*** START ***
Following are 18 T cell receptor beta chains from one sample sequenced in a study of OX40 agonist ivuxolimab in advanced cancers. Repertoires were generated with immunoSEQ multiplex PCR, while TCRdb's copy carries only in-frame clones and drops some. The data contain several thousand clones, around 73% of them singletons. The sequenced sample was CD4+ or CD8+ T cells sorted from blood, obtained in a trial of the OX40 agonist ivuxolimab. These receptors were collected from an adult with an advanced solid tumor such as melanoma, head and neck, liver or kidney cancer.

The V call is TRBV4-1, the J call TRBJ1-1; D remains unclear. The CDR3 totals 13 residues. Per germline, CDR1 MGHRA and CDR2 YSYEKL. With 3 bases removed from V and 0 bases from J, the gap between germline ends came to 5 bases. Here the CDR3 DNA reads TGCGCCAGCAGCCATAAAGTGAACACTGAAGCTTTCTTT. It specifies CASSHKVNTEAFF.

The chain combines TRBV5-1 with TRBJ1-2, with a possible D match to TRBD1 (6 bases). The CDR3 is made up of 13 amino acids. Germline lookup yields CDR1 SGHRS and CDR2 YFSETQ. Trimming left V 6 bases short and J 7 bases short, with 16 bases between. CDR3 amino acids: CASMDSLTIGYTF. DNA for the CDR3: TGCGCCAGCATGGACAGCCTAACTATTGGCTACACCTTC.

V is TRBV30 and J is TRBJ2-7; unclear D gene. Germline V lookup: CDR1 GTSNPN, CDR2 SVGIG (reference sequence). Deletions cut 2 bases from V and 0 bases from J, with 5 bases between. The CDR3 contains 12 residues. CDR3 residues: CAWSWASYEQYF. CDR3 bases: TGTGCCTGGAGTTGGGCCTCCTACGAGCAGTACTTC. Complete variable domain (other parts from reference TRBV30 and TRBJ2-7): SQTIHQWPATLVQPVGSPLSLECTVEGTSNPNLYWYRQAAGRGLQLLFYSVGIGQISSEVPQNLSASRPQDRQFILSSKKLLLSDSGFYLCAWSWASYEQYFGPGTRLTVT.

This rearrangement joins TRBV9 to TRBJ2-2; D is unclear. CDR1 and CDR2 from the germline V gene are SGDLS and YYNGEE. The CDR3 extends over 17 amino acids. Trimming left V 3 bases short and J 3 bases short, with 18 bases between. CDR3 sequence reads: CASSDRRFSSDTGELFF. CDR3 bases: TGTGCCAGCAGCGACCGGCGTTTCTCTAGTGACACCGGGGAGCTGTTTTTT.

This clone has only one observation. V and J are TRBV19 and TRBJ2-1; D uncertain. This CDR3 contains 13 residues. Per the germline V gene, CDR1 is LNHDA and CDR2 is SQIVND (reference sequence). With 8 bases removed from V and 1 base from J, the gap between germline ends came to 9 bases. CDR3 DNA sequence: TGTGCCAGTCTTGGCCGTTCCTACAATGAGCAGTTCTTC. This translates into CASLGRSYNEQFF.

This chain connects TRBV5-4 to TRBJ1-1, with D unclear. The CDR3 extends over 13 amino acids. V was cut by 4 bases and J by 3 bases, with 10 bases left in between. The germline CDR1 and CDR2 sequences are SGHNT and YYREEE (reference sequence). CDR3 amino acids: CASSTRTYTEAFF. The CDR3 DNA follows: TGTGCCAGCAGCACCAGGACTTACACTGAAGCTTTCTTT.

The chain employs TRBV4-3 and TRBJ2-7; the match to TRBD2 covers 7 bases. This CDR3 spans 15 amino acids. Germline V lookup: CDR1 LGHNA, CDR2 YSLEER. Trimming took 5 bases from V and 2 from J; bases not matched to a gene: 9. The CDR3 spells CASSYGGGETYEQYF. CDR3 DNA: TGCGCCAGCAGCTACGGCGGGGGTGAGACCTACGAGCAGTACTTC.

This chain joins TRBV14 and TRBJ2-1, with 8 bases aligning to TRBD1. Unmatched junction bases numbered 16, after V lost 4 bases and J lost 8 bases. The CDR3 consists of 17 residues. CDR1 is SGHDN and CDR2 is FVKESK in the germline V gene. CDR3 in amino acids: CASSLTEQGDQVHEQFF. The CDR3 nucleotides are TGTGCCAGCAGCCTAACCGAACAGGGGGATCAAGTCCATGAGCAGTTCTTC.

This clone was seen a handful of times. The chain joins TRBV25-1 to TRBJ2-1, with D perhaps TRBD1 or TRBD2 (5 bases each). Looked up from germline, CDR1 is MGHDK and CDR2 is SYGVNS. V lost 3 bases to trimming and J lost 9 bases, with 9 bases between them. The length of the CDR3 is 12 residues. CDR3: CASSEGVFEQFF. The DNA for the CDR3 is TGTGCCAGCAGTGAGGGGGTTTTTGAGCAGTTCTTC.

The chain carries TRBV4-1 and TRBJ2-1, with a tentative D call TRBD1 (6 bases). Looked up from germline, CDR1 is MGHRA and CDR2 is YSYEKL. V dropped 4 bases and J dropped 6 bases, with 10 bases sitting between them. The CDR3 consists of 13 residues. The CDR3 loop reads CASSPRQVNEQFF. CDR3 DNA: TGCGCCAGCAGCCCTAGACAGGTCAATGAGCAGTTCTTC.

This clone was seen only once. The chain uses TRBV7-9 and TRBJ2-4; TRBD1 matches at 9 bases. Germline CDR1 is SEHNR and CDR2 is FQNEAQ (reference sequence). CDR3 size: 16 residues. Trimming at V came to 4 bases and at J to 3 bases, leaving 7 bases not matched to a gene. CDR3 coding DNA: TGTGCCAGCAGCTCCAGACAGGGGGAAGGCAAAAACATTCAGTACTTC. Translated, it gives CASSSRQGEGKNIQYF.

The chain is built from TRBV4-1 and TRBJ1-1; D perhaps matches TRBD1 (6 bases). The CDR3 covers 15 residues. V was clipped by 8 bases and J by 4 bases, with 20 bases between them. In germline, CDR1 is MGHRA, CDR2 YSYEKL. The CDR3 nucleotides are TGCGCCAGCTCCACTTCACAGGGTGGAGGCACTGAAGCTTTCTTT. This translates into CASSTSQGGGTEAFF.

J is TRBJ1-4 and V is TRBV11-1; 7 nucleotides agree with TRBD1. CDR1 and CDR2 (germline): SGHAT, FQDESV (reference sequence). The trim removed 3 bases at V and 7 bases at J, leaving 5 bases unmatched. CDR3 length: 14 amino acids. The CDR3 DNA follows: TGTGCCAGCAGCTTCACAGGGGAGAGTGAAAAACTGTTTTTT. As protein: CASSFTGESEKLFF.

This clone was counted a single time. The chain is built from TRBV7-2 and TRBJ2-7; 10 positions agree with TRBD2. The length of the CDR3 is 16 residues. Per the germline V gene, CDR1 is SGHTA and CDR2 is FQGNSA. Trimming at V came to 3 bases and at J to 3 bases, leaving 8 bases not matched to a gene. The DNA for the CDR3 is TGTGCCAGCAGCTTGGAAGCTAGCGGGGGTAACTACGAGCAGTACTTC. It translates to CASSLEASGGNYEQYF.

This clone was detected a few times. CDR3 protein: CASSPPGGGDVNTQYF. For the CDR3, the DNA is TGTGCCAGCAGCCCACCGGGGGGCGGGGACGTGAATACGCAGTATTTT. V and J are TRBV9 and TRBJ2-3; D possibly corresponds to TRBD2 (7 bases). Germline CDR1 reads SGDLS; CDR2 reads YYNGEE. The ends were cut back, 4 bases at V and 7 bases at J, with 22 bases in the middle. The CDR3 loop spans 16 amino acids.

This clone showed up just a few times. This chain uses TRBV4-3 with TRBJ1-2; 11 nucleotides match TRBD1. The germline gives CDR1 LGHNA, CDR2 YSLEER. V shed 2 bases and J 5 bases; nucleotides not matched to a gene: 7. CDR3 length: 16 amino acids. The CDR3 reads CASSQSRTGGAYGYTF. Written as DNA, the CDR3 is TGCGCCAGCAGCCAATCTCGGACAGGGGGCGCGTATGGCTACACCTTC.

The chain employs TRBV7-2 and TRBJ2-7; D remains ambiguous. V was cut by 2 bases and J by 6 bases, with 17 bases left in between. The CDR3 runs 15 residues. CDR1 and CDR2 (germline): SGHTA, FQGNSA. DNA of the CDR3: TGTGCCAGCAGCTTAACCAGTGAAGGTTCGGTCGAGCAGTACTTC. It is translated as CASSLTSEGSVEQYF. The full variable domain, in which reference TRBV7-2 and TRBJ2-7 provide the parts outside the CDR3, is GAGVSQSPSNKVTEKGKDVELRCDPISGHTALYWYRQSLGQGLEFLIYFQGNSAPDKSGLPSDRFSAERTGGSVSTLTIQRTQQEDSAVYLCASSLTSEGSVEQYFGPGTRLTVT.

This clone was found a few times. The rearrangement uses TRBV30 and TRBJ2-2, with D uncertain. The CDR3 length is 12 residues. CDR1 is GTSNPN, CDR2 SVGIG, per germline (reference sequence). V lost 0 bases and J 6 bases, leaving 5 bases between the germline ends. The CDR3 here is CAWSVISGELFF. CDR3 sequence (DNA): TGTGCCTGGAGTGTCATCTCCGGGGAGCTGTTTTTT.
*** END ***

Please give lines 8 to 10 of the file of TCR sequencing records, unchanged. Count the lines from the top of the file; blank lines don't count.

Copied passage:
The chain employs TRBV4-3 and TRBJ2-7; the match to TRBD2 covers 7 bases. This CDR3 spans 15 amino acids. Germline V lookup: CDR1 LGHNA, CDR2 YSLEER. Trimming took 5 bases from V and 2 from J; bases not matched to a gene: 9. The CDR3 spells CASSYGGGETYEQYF. CDR3 DNA: TGCGCCAGCAGCTACGGCGGGGGTGAGACCTACGAGCAGTACTTC.

This chain joins TRBV14 and TRBJ2-1, with 8 bases aligning to TRBD1. Unmatched junction bases numbered 16, after V lost 4 bases and J lost 8 bases. The CDR3 consists of 17 residues. CDR1 is SGHDN and CDR2 is FVKESK in the germline V gene. CDR3 in amino acids: CASSLTEQGDQVHEQFF. The CDR3 nucleotides are TGTGCCAGCAGCCTAACCGAACAGGGGGATCAAGTCCATGAGCAGTTCTTC.

This clone was seen a handful of times. The chain joins TRBV25-1 to TRBJ2-1, with D perhaps TRBD1 or TRBD2 (5 bases each). Looked up from germline, CDR1 is MGHDK and CDR2 is SYGVNS. V lost 3 bases to trimming and J lost 9 bases, with 9 bases between them. The length of the CDR3 is 12 residues. CDR3: CASSEGVFEQFF. The DNA for the CDR3 is TGTGCCAGCAGTGAGGGGGTTTTTGAGCAGTTCTTC.